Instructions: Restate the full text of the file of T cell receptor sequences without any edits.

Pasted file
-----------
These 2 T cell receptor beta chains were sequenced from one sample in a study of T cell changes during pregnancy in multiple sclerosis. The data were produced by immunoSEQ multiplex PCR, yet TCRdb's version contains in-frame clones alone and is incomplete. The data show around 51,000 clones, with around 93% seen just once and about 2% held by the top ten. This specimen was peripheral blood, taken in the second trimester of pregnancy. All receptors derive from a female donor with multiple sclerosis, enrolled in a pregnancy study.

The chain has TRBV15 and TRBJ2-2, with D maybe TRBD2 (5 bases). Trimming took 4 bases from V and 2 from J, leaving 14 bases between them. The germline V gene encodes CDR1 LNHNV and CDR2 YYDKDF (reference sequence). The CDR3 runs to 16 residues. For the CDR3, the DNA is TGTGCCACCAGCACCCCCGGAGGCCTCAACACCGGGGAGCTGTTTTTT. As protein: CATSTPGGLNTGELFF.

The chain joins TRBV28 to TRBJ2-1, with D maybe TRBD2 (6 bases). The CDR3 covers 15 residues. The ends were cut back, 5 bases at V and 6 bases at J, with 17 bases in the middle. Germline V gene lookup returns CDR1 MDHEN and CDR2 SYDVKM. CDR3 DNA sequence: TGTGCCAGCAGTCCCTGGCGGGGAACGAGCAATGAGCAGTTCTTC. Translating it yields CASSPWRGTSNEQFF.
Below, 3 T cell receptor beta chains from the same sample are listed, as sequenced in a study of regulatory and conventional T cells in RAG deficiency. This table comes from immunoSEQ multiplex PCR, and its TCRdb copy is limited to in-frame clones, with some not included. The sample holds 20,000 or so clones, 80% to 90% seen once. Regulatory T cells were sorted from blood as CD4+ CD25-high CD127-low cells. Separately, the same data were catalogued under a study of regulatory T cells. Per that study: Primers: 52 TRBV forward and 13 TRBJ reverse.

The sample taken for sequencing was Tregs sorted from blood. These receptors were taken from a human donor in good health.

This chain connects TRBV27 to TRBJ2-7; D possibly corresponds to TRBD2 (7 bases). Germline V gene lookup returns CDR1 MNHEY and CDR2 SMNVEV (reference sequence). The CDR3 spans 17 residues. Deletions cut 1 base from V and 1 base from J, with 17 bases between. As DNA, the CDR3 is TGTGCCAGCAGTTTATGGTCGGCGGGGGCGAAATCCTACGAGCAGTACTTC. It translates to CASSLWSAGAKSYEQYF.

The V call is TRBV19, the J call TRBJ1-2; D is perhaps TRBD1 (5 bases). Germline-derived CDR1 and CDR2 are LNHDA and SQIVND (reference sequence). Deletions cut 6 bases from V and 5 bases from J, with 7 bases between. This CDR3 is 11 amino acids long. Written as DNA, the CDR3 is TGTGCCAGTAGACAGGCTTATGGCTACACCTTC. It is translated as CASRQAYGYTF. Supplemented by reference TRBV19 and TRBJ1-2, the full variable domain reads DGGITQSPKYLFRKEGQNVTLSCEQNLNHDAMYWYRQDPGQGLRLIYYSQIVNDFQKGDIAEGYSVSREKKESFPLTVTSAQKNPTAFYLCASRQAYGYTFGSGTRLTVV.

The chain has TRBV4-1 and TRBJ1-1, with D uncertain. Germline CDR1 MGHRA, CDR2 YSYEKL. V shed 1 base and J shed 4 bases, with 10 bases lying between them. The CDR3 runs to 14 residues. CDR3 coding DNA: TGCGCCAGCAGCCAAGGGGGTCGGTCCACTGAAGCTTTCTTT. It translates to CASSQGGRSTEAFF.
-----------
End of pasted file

These 2 T cell receptor beta chains were sequenced from one sample in a study of T cell changes during pregnancy in multiple sclerosis. The data were produced by immunoSEQ multiplex PCR, yet TCRdb's version contains in-frame clones alone and is incomplete. The data show around 51,000 clones, with around 93% seen just once and about 2% held by the top ten. This specimen was peripheral blood, taken in the second trimester of pregnancy. All receptors derive from a female donor with multiple sclerosis, enrolled in a pregnancy study.

The chain has TRBV15 and TRBJ2-2, with D maybe TRBD2 (5 bases). Trimming took 4 bases from V and 2 from J, leaving 14 bases between them. The germline V gene encodes CDR1 LNHNV and CDR2 YYDKDF (reference sequence). The CDR3 runs to 16 residues. For the CDR3, the DNA is TGTGCCACCAGCACCCCCGGAGGCCTCAACACCGGGGAGCTGTTTTTT. As protein: CATSTPGGLNTGELFF.

The chain joins TRBV28 to TRBJ2-1, with D maybe TRBD2 (6 bases). The CDR3 covers 15 residues. The ends were cut back, 5 bases at V and 6 bases at J, with 17 bases in the middle. Germline V gene lookup returns CDR1 MDHEN and CDR2 SYDVKM. CDR3 DNA sequence: TGTGCCAGCAGTCCCTGGCGGGGAACGAGCAATGAGCAGTTCTTC. Translating it yields CASSPWRGTSNEQFF.
Below, 3 T cell receptor beta chains from the same sample are listed, as sequenced in a study of regulatory and conventional T cells in RAG deficiency. This table comes from immunoSEQ multiplex PCR, and its TCRdb copy is limited to in-frame clones, with some not included. The sample holds 20,000 or so clones, 80% to 90% seen once. Regulatory T cells were sorted from blood as CD4+ CD25-high CD127-low cells. Separately, the same data were catalogued under a study of regulatory T cells. Per that study: Primers: 52 TRBV forward and 13 TRBJ reverse.

The sample taken for sequencing was Tregs sorted from blood. These receptors were taken from a human donor in good health.

This chain connects TRBV27 to TRBJ2-7; D possibly corresponds to TRBD2 (7 bases). Germline V gene lookup returns CDR1 MNHEY and CDR2 SMNVEV (reference sequence). The CDR3 spans 17 residues. Deletions cut 1 base from V and 1 base from J, with 17 bases between. As DNA, the CDR3 is TGTGCCAGCAGTTTATGGTCGGCGGGGGCGAAATCCTACGAGCAGTACTTC. It translates to CASSLWSAGAKSYEQYF.

The V call is TRBV19, the J call TRBJ1-2; D is perhaps TRBD1 (5 bases). Germline-derived CDR1 and CDR2 are LNHDA and SQIVND (reference sequence). Deletions cut 6 bases from V and 5 bases from J, with 7 bases between. This CDR3 is 11 amino acids long. Written as DNA, the CDR3 is TGTGCCAGTAGACAGGCTTATGGCTACACCTTC. It is translated as CASRQAYGYTF. Supplemented by reference TRBV19 and TRBJ1-2, the full variable domain reads DGGITQSPKYLFRKEGQNVTLSCEQNLNHDAMYWYRQDPGQGLRLIYYSQIVNDFQKGDIAEGYSVSREKKESFPLTVTSAQKNPTAFYLCASRQAYGYTFGSGTRLTVV.

The chain has TRBV4-1 and TRBJ1-1, with D uncertain. Germline CDR1 MGHRA, CDR2 YSYEKL. V shed 1 base and J shed 4 bases, with 10 bases lying between them. The CDR3 runs to 14 residues. CDR3 coding DNA: TGCGCCAGCAGCCAAGGGGGTCGGTCCACTGAAGCTTTCTTT. It translates to CASSQGGRSTEAFF.